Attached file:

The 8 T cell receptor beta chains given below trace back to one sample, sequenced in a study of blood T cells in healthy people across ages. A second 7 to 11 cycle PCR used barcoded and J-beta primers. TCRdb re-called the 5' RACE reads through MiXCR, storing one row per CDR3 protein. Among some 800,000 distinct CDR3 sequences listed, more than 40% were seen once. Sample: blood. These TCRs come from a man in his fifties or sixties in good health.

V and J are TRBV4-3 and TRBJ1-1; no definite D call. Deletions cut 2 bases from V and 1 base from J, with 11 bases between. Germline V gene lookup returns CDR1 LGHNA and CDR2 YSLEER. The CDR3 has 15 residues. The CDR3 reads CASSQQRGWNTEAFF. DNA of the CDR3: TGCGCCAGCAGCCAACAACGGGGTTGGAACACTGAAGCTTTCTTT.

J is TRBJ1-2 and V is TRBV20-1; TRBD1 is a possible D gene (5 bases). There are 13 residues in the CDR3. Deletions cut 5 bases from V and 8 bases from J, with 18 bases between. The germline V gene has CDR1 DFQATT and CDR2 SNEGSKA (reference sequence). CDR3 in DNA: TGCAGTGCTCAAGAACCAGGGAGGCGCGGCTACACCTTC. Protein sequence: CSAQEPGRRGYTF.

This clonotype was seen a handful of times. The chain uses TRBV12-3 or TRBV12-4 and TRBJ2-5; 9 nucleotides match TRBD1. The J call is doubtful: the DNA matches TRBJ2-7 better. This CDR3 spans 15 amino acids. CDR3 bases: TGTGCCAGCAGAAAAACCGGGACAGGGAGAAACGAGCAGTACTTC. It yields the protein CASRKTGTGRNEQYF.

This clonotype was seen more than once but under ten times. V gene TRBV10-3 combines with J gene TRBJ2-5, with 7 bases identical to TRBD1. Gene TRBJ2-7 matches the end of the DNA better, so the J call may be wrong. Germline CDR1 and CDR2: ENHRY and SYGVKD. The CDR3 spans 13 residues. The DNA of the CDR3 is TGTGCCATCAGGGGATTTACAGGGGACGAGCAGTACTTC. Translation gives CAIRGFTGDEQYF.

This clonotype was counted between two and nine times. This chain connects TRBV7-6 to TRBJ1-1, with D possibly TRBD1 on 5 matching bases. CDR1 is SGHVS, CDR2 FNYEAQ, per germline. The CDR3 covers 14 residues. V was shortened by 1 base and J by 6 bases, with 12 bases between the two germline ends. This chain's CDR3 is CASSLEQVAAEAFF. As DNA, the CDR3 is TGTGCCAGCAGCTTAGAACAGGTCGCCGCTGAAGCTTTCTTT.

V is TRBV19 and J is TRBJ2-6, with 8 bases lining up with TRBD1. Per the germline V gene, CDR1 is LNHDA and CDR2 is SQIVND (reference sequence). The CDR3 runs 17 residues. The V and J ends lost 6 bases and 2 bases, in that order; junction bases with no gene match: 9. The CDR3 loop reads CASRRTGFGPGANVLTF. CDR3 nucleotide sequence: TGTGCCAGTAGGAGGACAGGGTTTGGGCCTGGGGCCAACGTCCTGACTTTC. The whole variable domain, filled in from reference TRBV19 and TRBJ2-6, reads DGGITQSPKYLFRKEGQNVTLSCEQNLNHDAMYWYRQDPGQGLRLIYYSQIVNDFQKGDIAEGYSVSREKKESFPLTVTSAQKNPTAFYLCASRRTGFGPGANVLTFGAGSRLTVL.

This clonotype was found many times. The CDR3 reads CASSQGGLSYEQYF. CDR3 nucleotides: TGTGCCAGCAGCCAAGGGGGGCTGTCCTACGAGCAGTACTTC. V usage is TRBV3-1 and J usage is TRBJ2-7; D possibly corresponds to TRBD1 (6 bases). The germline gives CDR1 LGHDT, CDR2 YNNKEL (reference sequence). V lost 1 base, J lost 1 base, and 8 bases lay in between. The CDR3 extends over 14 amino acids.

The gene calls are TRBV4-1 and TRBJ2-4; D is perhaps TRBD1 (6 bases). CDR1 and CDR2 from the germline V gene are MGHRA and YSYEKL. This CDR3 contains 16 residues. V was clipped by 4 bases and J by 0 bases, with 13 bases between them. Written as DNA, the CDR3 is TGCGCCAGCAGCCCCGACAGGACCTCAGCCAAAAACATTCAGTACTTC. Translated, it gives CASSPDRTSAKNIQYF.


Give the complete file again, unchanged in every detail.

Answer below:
The 8 T cell receptor beta chains given below trace back to one sample, sequenced in a study of blood T cells in healthy people across ages. A second 7 to 11 cycle PCR used barcoded and J-beta primers. TCRdb re-called the 5' RACE reads through MiXCR, storing one row per CDR3 protein. Among some 800,000 distinct CDR3 sequences listed, more than 40% were seen once. Sample: blood. These TCRs come from a man in his fifties or sixties in good health.

V and J are TRBV4-3 and TRBJ1-1; no definite D call. Deletions cut 2 bases from V and 1 base from J, with 11 bases between. Germline V gene lookup returns CDR1 LGHNA and CDR2 YSLEER. The CDR3 has 15 residues. The CDR3 reads CASSQQRGWNTEAFF. DNA of the CDR3: TGCGCCAGCAGCCAACAACGGGGTTGGAACACTGAAGCTTTCTTT.

J is TRBJ1-2 and V is TRBV20-1; TRBD1 is a possible D gene (5 bases). There are 13 residues in the CDR3. Deletions cut 5 bases from V and 8 bases from J, with 18 bases between. The germline V gene has CDR1 DFQATT and CDR2 SNEGSKA (reference sequence). CDR3 in DNA: TGCAGTGCTCAAGAACCAGGGAGGCGCGGCTACACCTTC. Protein sequence: CSAQEPGRRGYTF.

This clonotype was seen a handful of times. The chain uses TRBV12-3 or TRBV12-4 and TRBJ2-5; 9 nucleotides match TRBD1. The J call is doubtful: the DNA matches TRBJ2-7 better. This CDR3 spans 15 amino acids. CDR3 bases: TGTGCCAGCAGAAAAACCGGGACAGGGAGAAACGAGCAGTACTTC. It yields the protein CASRKTGTGRNEQYF.

This clonotype was seen more than once but under ten times. V gene TRBV10-3 combines with J gene TRBJ2-5, with 7 bases identical to TRBD1. Gene TRBJ2-7 matches the end of the DNA better, so the J call may be wrong. Germline CDR1 and CDR2: ENHRY and SYGVKD. The CDR3 spans 13 residues. The DNA of the CDR3 is TGTGCCATCAGGGGATTTACAGGGGACGAGCAGTACTTC. Translation gives CAIRGFTGDEQYF.

This clonotype was counted between two and nine times. This chain connects TRBV7-6 to TRBJ1-1, with D possibly TRBD1 on 5 matching bases. CDR1 is SGHVS, CDR2 FNYEAQ, per germline. The CDR3 covers 14 residues. V was shortened by 1 base and J by 6 bases, with 12 bases between the two germline ends. This chain's CDR3 is CASSLEQVAAEAFF. As DNA, the CDR3 is TGTGCCAGCAGCTTAGAACAGGTCGCCGCTGAAGCTTTCTTT.

V is TRBV19 and J is TRBJ2-6, with 8 bases lining up with TRBD1. Per the germline V gene, CDR1 is LNHDA and CDR2 is SQIVND (reference sequence). The CDR3 runs 17 residues. The V and J ends lost 6 bases and 2 bases, in that order; junction bases with no gene match: 9. The CDR3 loop reads CASRRTGFGPGANVLTF. CDR3 nucleotide sequence: TGTGCCAGTAGGAGGACAGGGTTTGGGCCTGGGGCCAACGTCCTGACTTTC. The whole variable domain, filled in from reference TRBV19 and TRBJ2-6, reads DGGITQSPKYLFRKEGQNVTLSCEQNLNHDAMYWYRQDPGQGLRLIYYSQIVNDFQKGDIAEGYSVSREKKESFPLTVTSAQKNPTAFYLCASRRTGFGPGANVLTFGAGSRLTVL.

This clonotype was found many times. The CDR3 reads CASSQGGLSYEQYF. CDR3 nucleotides: TGTGCCAGCAGCCAAGGGGGGCTGTCCTACGAGCAGTACTTC. V usage is TRBV3-1 and J usage is TRBJ2-7; D possibly corresponds to TRBD1 (6 bases). The germline gives CDR1 LGHDT, CDR2 YNNKEL (reference sequence). V lost 1 base, J lost 1 base, and 8 bases lay in between. The CDR3 extends over 14 amino acids.

The gene calls are TRBV4-1 and TRBJ2-4; D is perhaps TRBD1 (6 bases). CDR1 and CDR2 from the germline V gene are MGHRA and YSYEKL. This CDR3 contains 16 residues. V was clipped by 4 bases and J by 0 bases, with 13 bases between them. Written as DNA, the CDR3 is TGCGCCAGCAGCCCCGACAGGACCTCAGCCAAAAACATTCAGTACTTC. Translated, it gives CASSPDRTSAKNIQYF.